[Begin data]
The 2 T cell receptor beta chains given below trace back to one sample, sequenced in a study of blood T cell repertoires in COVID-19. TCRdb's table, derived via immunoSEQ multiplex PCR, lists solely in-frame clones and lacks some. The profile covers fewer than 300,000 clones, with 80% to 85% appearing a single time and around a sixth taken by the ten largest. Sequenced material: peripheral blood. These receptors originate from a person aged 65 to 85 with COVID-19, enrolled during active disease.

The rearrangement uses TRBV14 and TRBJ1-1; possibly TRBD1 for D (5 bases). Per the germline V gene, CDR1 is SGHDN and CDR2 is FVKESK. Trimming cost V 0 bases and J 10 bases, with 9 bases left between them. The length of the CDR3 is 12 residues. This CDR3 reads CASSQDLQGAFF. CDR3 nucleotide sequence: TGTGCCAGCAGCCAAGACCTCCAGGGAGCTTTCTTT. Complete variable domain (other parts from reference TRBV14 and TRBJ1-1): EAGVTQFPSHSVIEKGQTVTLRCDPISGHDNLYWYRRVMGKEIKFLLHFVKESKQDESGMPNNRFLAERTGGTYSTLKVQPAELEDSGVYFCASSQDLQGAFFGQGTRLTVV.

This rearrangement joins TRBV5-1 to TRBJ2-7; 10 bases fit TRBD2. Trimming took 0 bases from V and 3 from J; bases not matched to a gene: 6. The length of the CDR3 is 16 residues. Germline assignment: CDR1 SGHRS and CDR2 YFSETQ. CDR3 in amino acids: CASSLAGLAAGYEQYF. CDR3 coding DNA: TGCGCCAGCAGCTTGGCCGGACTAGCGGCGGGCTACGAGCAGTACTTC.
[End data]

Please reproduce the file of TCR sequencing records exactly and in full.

The 2 T cell receptor beta chains given below trace back to one sample, sequenced in a study of blood T cell repertoires in COVID-19. TCRdb's table, derived via immunoSEQ multiplex PCR, lists solely in-frame clones and lacks some. The profile covers fewer than 300,000 clones, with 80% to 85% appearing a single time and around a sixth taken by the ten largest. Sequenced material: peripheral blood. These receptors originate from a person aged 65 to 85 with COVID-19, enrolled during active disease.

The rearrangement uses TRBV14 and TRBJ1-1; possibly TRBD1 for D (5 bases). Per the germline V gene, CDR1 is SGHDN and CDR2 is FVKESK. Trimming cost V 0 bases and J 10 bases, with 9 bases left between them. The length of the CDR3 is 12 residues. This CDR3 reads CASSQDLQGAFF. CDR3 nucleotide sequence: TGTGCCAGCAGCCAAGACCTCCAGGGAGCTTTCTTT. Complete variable domain (other parts from reference TRBV14 and TRBJ1-1): EAGVTQFPSHSVIEKGQTVTLRCDPISGHDNLYWYRRVMGKEIKFLLHFVKESKQDESGMPNNRFLAERTGGTYSTLKVQPAELEDSGVYFCASSQDLQGAFFGQGTRLTVV.

This rearrangement joins TRBV5-1 to TRBJ2-7; 10 bases fit TRBD2. Trimming took 0 bases from V and 3 from J; bases not matched to a gene: 6. The length of the CDR3 is 16 residues. Germline assignment: CDR1 SGHRS and CDR2 YFSETQ. CDR3 in amino acids: CASSLAGLAAGYEQYF. CDR3 coding DNA: TGCGCCAGCAGCTTGGCCGGACTAGCGGCGGGCTACGAGCAGTACTTC.